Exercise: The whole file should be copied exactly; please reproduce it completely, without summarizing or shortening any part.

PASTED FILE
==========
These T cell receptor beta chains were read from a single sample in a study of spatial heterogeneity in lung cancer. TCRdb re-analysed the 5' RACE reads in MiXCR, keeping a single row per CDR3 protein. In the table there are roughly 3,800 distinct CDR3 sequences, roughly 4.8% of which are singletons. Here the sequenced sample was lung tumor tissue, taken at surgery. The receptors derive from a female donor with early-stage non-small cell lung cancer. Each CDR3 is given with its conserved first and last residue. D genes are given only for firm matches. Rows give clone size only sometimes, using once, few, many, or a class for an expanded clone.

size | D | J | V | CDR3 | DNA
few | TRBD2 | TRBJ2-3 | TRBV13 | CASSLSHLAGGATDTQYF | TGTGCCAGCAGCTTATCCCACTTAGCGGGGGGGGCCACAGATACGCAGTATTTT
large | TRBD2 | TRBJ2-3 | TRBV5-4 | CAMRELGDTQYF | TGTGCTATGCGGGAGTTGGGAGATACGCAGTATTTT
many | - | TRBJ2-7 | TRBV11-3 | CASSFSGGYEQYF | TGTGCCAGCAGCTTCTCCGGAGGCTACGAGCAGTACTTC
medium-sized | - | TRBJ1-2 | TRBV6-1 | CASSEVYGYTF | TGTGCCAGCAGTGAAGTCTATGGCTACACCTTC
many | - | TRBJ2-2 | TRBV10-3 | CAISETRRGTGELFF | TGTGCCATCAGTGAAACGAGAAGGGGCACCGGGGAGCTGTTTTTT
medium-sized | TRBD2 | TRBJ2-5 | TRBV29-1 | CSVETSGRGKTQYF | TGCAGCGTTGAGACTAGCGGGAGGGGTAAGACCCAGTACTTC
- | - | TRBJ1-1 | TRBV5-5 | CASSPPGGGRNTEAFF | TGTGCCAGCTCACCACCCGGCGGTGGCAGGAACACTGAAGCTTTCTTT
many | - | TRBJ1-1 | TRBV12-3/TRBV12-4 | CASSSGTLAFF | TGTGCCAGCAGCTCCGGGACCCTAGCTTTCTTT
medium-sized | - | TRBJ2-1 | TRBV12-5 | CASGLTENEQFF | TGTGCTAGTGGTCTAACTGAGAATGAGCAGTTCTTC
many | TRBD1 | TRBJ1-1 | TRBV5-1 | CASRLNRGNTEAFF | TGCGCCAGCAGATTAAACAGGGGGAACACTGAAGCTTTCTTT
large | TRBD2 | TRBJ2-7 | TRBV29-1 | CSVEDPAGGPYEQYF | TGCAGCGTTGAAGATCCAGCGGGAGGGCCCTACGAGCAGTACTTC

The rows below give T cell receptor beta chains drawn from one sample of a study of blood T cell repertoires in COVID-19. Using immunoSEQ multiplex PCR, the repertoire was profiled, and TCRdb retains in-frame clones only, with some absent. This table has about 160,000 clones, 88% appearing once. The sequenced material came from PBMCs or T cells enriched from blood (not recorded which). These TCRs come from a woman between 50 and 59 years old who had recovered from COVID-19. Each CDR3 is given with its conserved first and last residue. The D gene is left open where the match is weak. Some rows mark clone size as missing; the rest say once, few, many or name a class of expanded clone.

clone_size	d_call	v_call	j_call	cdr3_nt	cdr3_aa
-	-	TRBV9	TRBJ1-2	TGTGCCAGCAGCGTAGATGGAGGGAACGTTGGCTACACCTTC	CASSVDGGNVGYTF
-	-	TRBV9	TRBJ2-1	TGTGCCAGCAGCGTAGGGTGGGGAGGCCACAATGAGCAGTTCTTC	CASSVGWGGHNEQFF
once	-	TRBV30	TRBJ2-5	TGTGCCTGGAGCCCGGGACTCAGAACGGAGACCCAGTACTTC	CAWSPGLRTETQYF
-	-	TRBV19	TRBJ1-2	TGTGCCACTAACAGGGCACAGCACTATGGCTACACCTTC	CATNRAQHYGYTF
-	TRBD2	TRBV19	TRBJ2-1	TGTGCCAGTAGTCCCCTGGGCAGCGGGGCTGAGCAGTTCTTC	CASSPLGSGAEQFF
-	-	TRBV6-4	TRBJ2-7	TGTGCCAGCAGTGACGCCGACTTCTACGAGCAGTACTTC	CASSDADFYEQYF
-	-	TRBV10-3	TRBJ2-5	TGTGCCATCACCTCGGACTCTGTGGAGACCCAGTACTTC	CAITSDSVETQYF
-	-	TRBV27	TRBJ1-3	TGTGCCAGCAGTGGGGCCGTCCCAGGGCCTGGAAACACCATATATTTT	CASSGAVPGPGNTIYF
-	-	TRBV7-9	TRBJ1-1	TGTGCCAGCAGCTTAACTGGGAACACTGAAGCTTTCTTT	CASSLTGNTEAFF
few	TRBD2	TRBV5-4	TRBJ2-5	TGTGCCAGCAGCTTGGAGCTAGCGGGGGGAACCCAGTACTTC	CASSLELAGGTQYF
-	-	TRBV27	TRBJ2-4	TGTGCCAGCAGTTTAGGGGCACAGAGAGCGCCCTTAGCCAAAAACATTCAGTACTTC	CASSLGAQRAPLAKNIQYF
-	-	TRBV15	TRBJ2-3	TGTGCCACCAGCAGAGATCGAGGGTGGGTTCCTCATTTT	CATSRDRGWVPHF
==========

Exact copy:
These T cell receptor beta chains were read from a single sample in a study of spatial heterogeneity in lung cancer. TCRdb re-analysed the 5' RACE reads in MiXCR, keeping a single row per CDR3 protein. In the table there are roughly 3,800 distinct CDR3 sequences, roughly 4.8% of which are singletons. Here the sequenced sample was lung tumor tissue, taken at surgery. The receptors derive from a female donor with early-stage non-small cell lung cancer. Each CDR3 is given with its conserved first and last residue. D genes are given only for firm matches. Rows give clone size only sometimes, using once, few, many, or a class for an expanded clone.

size | D | J | V | CDR3 | DNA
few | TRBD2 | TRBJ2-3 | TRBV13 | CASSLSHLAGGATDTQYF | TGTGCCAGCAGCTTATCCCACTTAGCGGGGGGGGCCACAGATACGCAGTATTTT
large | TRBD2 | TRBJ2-3 | TRBV5-4 | CAMRELGDTQYF | TGTGCTATGCGGGAGTTGGGAGATACGCAGTATTTT
many | - | TRBJ2-7 | TRBV11-3 | CASSFSGGYEQYF | TGTGCCAGCAGCTTCTCCGGAGGCTACGAGCAGTACTTC
medium-sized | - | TRBJ1-2 | TRBV6-1 | CASSEVYGYTF | TGTGCCAGCAGTGAAGTCTATGGCTACACCTTC
many | - | TRBJ2-2 | TRBV10-3 | CAISETRRGTGELFF | TGTGCCATCAGTGAAACGAGAAGGGGCACCGGGGAGCTGTTTTTT
medium-sized | TRBD2 | TRBJ2-5 | TRBV29-1 | CSVETSGRGKTQYF | TGCAGCGTTGAGACTAGCGGGAGGGGTAAGACCCAGTACTTC
- | - | TRBJ1-1 | TRBV5-5 | CASSPPGGGRNTEAFF | TGTGCCAGCTCACCACCCGGCGGTGGCAGGAACACTGAAGCTTTCTTT
many | - | TRBJ1-1 | TRBV12-3/TRBV12-4 | CASSSGTLAFF | TGTGCCAGCAGCTCCGGGACCCTAGCTTTCTTT
medium-sized | - | TRBJ2-1 | TRBV12-5 | CASGLTENEQFF | TGTGCTAGTGGTCTAACTGAGAATGAGCAGTTCTTC
many | TRBD1 | TRBJ1-1 | TRBV5-1 | CASRLNRGNTEAFF | TGCGCCAGCAGATTAAACAGGGGGAACACTGAAGCTTTCTTT
large | TRBD2 | TRBJ2-7 | TRBV29-1 | CSVEDPAGGPYEQYF | TGCAGCGTTGAAGATCCAGCGGGAGGGCCCTACGAGCAGTACTTC

The rows below give T cell receptor beta chains drawn from one sample of a study of blood T cell repertoires in COVID-19. Using immunoSEQ multiplex PCR, the repertoire was profiled, and TCRdb retains in-frame clones only, with some absent. This table has about 160,000 clones, 88% appearing once. The sequenced material came from PBMCs or T cells enriched from blood (not recorded which). These TCRs come from a woman between 50 and 59 years old who had recovered from COVID-19. Each CDR3 is given with its conserved first and last residue. The D gene is left open where the match is weak. Some rows mark clone size as missing; the rest say once, few, many or name a class of expanded clone.

clone_size	d_call	v_call	j_call	cdr3_nt	cdr3_aa
-	-	TRBV9	TRBJ1-2	TGTGCCAGCAGCGTAGATGGAGGGAACGTTGGCTACACCTTC	CASSVDGGNVGYTF
-	-	TRBV9	TRBJ2-1	TGTGCCAGCAGCGTAGGGTGGGGAGGCCACAATGAGCAGTTCTTC	CASSVGWGGHNEQFF
once	-	TRBV30	TRBJ2-5	TGTGCCTGGAGCCCGGGACTCAGAACGGAGACCCAGTACTTC	CAWSPGLRTETQYF
-	-	TRBV19	TRBJ1-2	TGTGCCACTAACAGGGCACAGCACTATGGCTACACCTTC	CATNRAQHYGYTF
-	TRBD2	TRBV19	TRBJ2-1	TGTGCCAGTAGTCCCCTGGGCAGCGGGGCTGAGCAGTTCTTC	CASSPLGSGAEQFF
-	-	TRBV6-4	TRBJ2-7	TGTGCCAGCAGTGACGCCGACTTCTACGAGCAGTACTTC	CASSDADFYEQYF
-	-	TRBV10-3	TRBJ2-5	TGTGCCATCACCTCGGACTCTGTGGAGACCCAGTACTTC	CAITSDSVETQYF
-	-	TRBV27	TRBJ1-3	TGTGCCAGCAGTGGGGCCGTCCCAGGGCCTGGAAACACCATATATTTT	CASSGAVPGPGNTIYF
-	-	TRBV7-9	TRBJ1-1	TGTGCCAGCAGCTTAACTGGGAACACTGAAGCTTTCTTT	CASSLTGNTEAFF
few	TRBD2	TRBV5-4	TRBJ2-5	TGTGCCAGCAGCTTGGAGCTAGCGGGGGGAACCCAGTACTTC	CASSLELAGGTQYF
-	-	TRBV27	TRBJ2-4	TGTGCCAGCAGTTTAGGGGCACAGAGAGCGCCCTTAGCCAAAAACATTCAGTACTTC	CASSLGAQRAPLAKNIQYF
-	-	TRBV15	TRBJ2-3	TGTGCCACCAGCAGAGATCGAGGGTGGGTTCCTCATTTT	CATSRDRGWVPHF